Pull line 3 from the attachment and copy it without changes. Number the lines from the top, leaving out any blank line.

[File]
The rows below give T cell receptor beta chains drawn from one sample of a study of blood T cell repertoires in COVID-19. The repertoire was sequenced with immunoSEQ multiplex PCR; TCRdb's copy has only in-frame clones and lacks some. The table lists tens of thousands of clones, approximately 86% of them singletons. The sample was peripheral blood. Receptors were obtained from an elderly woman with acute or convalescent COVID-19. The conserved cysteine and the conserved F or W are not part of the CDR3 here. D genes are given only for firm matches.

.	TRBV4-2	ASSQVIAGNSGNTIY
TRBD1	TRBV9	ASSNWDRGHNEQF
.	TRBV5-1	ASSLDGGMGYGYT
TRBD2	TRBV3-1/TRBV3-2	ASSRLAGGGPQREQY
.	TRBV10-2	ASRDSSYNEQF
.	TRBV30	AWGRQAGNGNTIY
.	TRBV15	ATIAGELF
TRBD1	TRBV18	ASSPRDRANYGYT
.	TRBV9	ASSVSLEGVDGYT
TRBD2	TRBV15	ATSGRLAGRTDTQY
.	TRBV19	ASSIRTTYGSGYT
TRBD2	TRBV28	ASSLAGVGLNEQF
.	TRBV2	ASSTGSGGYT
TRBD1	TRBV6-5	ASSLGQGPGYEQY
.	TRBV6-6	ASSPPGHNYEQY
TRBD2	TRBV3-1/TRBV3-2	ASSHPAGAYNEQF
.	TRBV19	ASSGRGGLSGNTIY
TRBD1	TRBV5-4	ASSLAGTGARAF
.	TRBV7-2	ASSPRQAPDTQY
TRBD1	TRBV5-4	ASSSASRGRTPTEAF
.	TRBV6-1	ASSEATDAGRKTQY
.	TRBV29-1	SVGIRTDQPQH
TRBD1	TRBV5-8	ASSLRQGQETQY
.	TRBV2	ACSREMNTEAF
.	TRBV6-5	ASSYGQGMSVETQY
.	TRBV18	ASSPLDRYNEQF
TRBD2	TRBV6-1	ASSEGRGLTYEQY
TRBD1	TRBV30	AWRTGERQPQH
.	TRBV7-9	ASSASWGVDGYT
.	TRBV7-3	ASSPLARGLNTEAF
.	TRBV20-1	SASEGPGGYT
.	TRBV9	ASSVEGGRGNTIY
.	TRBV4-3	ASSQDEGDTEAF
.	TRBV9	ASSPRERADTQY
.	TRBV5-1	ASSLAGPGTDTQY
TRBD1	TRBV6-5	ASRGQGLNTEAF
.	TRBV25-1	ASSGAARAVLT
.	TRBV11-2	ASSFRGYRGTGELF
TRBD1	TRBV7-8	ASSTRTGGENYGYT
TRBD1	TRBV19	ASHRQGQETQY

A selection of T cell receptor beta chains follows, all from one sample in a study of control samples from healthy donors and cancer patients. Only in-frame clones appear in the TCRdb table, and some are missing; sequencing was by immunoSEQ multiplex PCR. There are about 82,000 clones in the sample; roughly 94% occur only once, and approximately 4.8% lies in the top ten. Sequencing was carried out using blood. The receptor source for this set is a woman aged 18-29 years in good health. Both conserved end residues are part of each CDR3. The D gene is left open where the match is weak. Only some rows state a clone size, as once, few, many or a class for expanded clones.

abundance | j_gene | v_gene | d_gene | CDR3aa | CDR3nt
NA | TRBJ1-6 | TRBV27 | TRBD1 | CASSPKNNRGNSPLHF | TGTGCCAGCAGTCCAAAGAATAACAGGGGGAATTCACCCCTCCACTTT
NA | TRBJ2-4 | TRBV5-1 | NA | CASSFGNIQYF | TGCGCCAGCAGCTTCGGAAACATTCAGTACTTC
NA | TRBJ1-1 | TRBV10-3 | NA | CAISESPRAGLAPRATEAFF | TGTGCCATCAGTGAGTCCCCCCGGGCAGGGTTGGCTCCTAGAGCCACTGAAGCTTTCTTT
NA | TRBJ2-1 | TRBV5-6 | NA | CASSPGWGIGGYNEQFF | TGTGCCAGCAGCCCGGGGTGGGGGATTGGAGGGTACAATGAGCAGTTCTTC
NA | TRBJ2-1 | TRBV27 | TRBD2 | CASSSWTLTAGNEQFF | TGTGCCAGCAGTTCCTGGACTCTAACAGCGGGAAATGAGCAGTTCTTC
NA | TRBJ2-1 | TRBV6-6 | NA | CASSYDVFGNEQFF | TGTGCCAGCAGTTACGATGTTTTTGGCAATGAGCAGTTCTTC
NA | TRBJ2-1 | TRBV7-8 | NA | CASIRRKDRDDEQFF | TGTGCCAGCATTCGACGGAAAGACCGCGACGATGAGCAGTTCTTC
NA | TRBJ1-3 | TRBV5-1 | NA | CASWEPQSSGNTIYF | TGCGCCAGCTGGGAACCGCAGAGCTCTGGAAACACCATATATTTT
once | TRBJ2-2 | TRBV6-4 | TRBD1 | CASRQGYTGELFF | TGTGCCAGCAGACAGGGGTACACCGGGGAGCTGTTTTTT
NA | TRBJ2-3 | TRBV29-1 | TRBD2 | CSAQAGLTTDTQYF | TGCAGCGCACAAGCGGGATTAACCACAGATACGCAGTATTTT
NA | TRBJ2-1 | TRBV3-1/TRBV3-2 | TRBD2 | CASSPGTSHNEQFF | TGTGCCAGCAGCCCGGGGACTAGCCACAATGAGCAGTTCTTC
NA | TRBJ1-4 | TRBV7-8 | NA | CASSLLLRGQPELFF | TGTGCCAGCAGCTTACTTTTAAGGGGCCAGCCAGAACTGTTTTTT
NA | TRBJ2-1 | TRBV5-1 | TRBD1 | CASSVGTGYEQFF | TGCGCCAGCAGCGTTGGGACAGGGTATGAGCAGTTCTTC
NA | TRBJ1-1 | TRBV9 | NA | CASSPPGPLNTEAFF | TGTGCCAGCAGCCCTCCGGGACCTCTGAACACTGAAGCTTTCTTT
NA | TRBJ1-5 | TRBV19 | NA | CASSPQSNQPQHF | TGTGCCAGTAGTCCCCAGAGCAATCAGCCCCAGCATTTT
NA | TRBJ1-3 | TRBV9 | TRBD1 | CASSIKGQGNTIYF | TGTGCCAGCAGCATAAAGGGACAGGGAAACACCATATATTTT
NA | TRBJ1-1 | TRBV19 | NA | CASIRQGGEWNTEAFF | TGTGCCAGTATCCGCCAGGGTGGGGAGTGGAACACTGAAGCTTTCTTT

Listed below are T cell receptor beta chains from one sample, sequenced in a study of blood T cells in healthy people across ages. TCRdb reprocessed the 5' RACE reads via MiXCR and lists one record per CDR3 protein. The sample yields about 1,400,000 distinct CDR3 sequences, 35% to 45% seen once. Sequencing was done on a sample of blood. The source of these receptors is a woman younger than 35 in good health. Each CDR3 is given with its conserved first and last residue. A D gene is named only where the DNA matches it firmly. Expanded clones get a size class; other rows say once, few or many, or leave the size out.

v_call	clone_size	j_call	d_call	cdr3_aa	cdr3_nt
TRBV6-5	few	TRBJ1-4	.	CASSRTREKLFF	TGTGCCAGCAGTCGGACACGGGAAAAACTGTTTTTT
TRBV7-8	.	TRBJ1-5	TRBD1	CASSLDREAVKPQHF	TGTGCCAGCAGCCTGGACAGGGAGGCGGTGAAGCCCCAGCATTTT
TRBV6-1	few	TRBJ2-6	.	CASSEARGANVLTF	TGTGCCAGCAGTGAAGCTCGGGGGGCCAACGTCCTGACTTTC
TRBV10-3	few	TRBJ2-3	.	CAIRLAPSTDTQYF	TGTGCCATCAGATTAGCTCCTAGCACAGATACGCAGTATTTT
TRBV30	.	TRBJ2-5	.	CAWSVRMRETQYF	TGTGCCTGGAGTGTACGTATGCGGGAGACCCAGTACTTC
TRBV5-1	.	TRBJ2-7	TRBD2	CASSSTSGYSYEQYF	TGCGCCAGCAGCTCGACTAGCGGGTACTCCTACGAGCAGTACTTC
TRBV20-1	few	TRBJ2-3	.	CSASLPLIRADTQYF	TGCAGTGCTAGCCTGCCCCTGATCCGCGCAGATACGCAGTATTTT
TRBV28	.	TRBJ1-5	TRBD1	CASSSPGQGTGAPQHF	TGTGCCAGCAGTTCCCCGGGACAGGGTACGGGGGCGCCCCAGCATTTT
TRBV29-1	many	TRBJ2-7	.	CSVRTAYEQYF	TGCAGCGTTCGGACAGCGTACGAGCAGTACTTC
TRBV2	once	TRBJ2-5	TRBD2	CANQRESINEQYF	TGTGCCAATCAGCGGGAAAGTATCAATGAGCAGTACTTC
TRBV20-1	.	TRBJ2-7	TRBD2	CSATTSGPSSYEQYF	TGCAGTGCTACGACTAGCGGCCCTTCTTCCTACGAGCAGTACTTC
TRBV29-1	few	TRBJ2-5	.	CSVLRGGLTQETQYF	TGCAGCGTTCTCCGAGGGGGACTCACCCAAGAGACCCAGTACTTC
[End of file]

TRBD1	TRBV9	ASSNWDRGHNEQF